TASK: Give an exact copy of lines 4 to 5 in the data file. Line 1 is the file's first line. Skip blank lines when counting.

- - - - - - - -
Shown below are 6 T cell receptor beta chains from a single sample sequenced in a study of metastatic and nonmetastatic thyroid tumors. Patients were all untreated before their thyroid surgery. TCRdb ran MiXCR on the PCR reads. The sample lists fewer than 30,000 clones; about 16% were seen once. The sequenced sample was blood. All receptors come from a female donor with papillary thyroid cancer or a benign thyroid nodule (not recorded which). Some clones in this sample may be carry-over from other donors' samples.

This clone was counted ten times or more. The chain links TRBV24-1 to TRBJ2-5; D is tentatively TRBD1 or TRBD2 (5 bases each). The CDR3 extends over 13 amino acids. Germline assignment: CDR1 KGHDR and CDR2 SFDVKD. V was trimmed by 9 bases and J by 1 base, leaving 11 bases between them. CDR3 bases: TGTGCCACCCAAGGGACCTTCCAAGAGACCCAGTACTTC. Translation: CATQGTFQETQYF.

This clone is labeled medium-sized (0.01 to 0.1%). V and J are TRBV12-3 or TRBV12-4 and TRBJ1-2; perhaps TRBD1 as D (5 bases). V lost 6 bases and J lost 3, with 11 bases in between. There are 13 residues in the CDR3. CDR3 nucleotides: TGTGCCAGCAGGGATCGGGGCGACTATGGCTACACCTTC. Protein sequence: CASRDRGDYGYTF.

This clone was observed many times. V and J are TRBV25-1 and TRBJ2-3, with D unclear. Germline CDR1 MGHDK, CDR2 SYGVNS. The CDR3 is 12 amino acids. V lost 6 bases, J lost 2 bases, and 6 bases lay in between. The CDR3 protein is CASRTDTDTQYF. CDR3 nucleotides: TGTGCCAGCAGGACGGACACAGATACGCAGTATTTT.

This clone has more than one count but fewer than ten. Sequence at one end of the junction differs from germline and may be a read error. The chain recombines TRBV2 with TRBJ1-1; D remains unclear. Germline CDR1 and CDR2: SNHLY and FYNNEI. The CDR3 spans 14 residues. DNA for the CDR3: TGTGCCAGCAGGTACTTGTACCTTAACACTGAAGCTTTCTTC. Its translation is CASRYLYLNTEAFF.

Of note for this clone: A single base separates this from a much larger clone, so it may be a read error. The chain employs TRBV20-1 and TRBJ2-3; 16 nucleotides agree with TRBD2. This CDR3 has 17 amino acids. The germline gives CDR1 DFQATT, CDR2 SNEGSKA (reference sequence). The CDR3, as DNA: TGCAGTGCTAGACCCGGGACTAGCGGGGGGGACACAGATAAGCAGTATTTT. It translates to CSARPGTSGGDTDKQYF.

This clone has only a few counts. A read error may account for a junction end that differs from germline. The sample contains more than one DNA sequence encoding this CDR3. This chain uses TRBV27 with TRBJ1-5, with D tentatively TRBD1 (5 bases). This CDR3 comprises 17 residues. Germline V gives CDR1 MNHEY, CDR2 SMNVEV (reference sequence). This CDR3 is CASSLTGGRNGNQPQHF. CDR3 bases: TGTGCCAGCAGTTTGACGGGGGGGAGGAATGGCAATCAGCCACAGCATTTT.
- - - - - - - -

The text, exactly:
This clone was observed many times. V and J are TRBV25-1 and TRBJ2-3, with D unclear. Germline CDR1 MGHDK, CDR2 SYGVNS. The CDR3 is 12 amino acids. V lost 6 bases, J lost 2 bases, and 6 bases lay in between. The CDR3 protein is CASRTDTDTQYF. CDR3 nucleotides: TGTGCCAGCAGGACGGACACAGATACGCAGTATTTT.

This clone has more than one count but fewer than ten. Sequence at one end of the junction differs from germline and may be a read error. The chain recombines TRBV2 with TRBJ1-1; D remains unclear. Germline CDR1 and CDR2: SNHLY and FYNNEI. The CDR3 spans 14 residues. DNA for the CDR3: TGTGCCAGCAGGTACTTGTACCTTAACACTGAAGCTTTCTTC. Its translation is CASRYLYLNTEAFF.